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Recording Academy Reveals Diversity and Inclusion Numbers at Virtual Industry Summit

The Recording Academy revealed its latest diversity and inclusion numbers at a virtual industry summit; #ChangeMusic, which it co-sponsored with Color of Change, the largest online racial justice…

The Recording Academy revealed its latest diversity and inclusion numbers at a virtual industry summit; #ChangeMusic, which it co-sponsored with Color of Change, the largest online racial justice organization, was held Thursday (Oct 1).

The Recording Academy has 169 employees. It reports that the staff is 60% female, 40% male; 46% “diverse,” 54% “non-diverse”; and 55% under 40, 45% over 40.

There is greater diversity if you add in 95 people who are employees of the Latin Recording Academy, Latin Grammy Cultural Foundation, Grammy Museum or MusiCares (but are not Recording Academy employees). Total staff is still 60% female, 40% male; but the “diverse” number jumps 7% to 53% and the under 40 number ticks up a point to 56%.


The Academy has 14,553 voting and “professional” members (the latter category refers to industry members who are not voting members). This breakdown on these members is 26% female, 69% male, 6% unknown; 25% “diverse,” 48% “non-diverse” and 27% unknown; and 25% under 40, 71% over 40 and 4% unknown. The Academy did not break down data just for voting members.

As previously announced, the Academy invited 2,321 people to join the Academy this year. (It even offered to waive membership fees for new and renewing members who were financially stressed amid the COVID-19 crisis.) That new member class breaks down this way: 48% female, 48% male, 4% unknown; 37% “diverse”, 50% non-diverse, 13% unknown; 51% under 40, 24% over 40, 25% unknown.


The Academy has made significant strides in Black representation. According to its own figures, Blacks account for 39% of the board of trustees, 29% of chapter boards, 25% of executive staff, 12% of membership, 11% of voting membership and 21% of those invited to be part of the 2020 new member class.

The Academy did not reveal data for any other racial or ethnic group, such as Latinx.

“This is a crucial moment in our world, our nation and our society,” said Harvey Mason jr., the Recording Academy’s chair and interim president/CEO. “It is now more important than ever that we bring people together to make progress on justice, equity, diversity, and inclusion. As leaders in the music industry, we have an opportunity as role models to lead by example and set a progressive tone for culture and society.”


Rashad Robinson, President of Color Of Change, was more pointed in his comment, released in a statement. “Black artists’ rich contributions have undeniably shaped the music industry into what it is today. The industry must tear down the systems that silence, harm and pigeon-hole Black artists for profitable gains.”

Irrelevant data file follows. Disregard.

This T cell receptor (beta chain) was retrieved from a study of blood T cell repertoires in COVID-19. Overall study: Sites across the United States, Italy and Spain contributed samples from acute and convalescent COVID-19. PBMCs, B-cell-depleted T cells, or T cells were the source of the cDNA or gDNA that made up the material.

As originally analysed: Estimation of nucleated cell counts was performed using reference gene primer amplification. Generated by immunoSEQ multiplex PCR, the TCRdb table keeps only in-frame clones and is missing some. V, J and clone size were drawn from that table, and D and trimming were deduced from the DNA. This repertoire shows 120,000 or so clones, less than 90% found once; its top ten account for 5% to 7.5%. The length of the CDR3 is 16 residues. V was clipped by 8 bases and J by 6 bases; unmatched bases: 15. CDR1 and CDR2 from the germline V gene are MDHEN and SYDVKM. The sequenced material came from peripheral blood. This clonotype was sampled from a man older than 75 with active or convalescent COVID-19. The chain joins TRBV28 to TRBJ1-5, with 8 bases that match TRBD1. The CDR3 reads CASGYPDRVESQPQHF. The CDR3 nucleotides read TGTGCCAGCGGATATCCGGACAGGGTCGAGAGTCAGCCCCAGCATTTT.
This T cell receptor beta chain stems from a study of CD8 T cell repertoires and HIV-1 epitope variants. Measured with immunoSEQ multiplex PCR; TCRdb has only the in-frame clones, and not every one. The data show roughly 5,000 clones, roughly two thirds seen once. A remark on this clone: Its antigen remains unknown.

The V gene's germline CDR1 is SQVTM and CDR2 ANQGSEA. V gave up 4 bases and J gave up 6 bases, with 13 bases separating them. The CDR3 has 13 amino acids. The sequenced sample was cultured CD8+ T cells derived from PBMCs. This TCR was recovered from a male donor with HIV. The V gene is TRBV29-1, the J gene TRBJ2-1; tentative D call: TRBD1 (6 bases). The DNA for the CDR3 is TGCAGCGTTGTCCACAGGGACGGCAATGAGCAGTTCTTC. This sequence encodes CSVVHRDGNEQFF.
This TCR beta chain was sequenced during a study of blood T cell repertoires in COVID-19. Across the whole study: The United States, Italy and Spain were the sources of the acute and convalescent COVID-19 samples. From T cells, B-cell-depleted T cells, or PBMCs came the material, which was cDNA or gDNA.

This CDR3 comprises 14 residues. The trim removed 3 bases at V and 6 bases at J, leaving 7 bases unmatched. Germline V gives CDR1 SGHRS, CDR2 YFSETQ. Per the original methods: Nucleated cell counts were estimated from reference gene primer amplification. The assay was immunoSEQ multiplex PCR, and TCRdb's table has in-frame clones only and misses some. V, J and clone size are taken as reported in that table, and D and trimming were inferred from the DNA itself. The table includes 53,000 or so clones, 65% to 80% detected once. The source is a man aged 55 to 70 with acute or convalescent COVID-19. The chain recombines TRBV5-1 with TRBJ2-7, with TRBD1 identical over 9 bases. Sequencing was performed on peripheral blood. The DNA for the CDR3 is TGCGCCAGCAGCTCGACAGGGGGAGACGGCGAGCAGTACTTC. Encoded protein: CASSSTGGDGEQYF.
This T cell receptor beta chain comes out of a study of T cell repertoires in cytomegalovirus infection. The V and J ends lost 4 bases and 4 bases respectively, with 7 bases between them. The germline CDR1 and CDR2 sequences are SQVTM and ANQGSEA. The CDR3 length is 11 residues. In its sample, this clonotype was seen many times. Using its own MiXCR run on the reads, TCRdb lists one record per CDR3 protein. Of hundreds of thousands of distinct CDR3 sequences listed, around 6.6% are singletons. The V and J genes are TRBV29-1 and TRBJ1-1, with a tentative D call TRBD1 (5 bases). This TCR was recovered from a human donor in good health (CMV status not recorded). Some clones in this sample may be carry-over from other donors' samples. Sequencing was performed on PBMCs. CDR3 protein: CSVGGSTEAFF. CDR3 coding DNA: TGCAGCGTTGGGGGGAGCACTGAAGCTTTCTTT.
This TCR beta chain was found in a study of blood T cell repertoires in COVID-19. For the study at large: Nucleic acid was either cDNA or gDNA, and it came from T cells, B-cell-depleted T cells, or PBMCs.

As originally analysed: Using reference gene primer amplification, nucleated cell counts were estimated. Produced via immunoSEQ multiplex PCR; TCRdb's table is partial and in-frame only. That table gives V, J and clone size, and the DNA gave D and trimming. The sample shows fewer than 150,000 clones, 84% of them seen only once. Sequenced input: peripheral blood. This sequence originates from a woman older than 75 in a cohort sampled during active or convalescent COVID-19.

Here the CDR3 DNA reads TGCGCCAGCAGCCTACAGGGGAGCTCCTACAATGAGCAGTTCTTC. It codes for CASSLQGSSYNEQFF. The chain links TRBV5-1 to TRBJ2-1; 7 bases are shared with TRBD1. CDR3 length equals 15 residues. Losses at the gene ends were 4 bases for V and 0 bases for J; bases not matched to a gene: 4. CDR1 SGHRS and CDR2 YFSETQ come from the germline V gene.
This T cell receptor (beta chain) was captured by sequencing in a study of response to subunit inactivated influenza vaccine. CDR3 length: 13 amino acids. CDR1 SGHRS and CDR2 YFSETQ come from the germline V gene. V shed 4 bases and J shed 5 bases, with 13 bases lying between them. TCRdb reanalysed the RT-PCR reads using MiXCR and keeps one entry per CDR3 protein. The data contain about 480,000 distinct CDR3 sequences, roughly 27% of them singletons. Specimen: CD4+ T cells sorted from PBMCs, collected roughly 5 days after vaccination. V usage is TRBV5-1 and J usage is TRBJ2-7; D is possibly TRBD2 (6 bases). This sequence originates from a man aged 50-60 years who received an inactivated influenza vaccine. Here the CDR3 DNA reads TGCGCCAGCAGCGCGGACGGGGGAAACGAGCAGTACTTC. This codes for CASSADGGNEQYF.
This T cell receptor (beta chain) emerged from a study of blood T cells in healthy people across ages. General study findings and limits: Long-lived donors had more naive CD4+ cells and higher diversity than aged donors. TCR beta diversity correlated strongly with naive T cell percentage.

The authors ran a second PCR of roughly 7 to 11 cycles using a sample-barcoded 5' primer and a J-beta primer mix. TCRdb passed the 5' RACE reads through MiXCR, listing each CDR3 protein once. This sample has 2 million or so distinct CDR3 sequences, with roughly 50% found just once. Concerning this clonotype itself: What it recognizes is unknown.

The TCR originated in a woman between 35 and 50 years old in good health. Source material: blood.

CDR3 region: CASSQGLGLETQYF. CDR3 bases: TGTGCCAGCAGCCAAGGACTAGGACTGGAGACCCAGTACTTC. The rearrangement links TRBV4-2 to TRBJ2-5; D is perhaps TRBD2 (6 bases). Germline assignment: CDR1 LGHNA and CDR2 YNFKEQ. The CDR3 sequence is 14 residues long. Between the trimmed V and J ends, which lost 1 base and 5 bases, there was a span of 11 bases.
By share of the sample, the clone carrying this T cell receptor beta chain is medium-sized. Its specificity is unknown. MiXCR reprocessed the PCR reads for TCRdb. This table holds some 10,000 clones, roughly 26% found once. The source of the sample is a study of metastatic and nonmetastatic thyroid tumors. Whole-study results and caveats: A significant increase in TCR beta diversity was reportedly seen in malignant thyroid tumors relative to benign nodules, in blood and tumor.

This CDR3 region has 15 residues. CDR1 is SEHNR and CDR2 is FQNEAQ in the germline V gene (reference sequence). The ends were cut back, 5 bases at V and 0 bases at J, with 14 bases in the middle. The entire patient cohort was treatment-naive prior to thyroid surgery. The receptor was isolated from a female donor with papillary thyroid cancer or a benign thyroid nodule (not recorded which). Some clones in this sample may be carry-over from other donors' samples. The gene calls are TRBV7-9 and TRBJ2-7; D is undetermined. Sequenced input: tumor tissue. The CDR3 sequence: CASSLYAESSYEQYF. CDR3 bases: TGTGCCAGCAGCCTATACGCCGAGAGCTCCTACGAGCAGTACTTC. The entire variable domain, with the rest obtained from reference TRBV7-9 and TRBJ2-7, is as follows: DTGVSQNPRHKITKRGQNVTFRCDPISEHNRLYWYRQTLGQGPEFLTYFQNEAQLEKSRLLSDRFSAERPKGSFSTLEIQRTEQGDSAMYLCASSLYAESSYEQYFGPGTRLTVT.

The two organizations announced the forthcoming #ChangeMusic Roadmap, a tool to help people at all levels of the music industry take action to enact racial and social justice within the industry. The first aspect of the roadmap discussed was a commitment to transparent reporting on Black representation. The full roadmap will be released before the end of the year.

“The #ChangeMusic Roadmap will begin the process of giving the industry the tools to challenge injustice and enact tangible change now,” Robinson said. “The Recording Academy is setting a strong example for the industry from the inside, holding those in power accountable to change. Together, we can propel music into the equitable future Black artists have earned, and always deserved.”


Valeisha Butterfield Jones, chief diversity & inclusion officer for the Recording Academy, added, “Our approach to diversity, equity and inclusion includes making data-informed, intentional and principled decisions every day to ensure that we reflect the diverse music community…We’re proud to take a step back and acknowledge some of our progress, while staying focused on the work ahead, including cultivating a more diverse and representative membership.”

The summit focused on “best practices and strategies to encourage systemic change and elevate women, Black and Latinx, as well as all underrepresented music creators and professionals.”


Participants included singer/songwriters Ledisi, Rico Love and Maimouna “Mumu Fresh” Youssef; television personalities Rocsi Diaz and Jeff Johnson; music culture influencer Karen Civil; poet J. Ivy; and prominent executives and industry professionals including Tuma Basa (YouTube), Ingrid Best (Combs Enterprises), Binta Brown (omalilly projects; Black Music Action Coalition), Shari Bryant (Roc Nation), Jeff Burroughs (Def Jam Recordings), Ryan Butler (Recording Academy), Valeisha Butterfield Jones (Recording Academy), Qiana Conley (Recording Academy), Caroline “Baroline” Diaz (Interscope Records), Michelle Edgar (Epic Records; Music Unites; XX Project), Ethiopia Habtemariam (Motown Records; Capitol Music Group), Erin Hall Harris (Combs Enterprises), Tammy Hurt (Recording Academy), Jeriel Johnson (Recording Academy), Debra Lee (formerly BET Networks), Harvey Mason jr. (Recording Academy), Adam McFarland (Blacksmith Recordings; #TheShowMustBePaused), Riggs Morales (Atlantic Records), Jessica Rivera (YouTube), Rashad Robinson (Color Of Change), Travis Robinson (Universal Music Group), Lenny Santiago (Roc Nation), Rashid Shabazz (Color Of Change), Dr. Maurice Stinnett (Warner Music Group), Tiffany R. Warren (Omnicom Group; ADCOLOR), and Roe Williams (KWL Enterprises).


The slides on diversity and inclusion numbers presented at the summit included these pointed messages: “Trust has to be earned. Transparency. Acknowledging our past, embracing our future.”

A playback link to the summit can be viewed here. Progress regarding the Recording Academy’s Diversity & Inclusion efforts can be found here.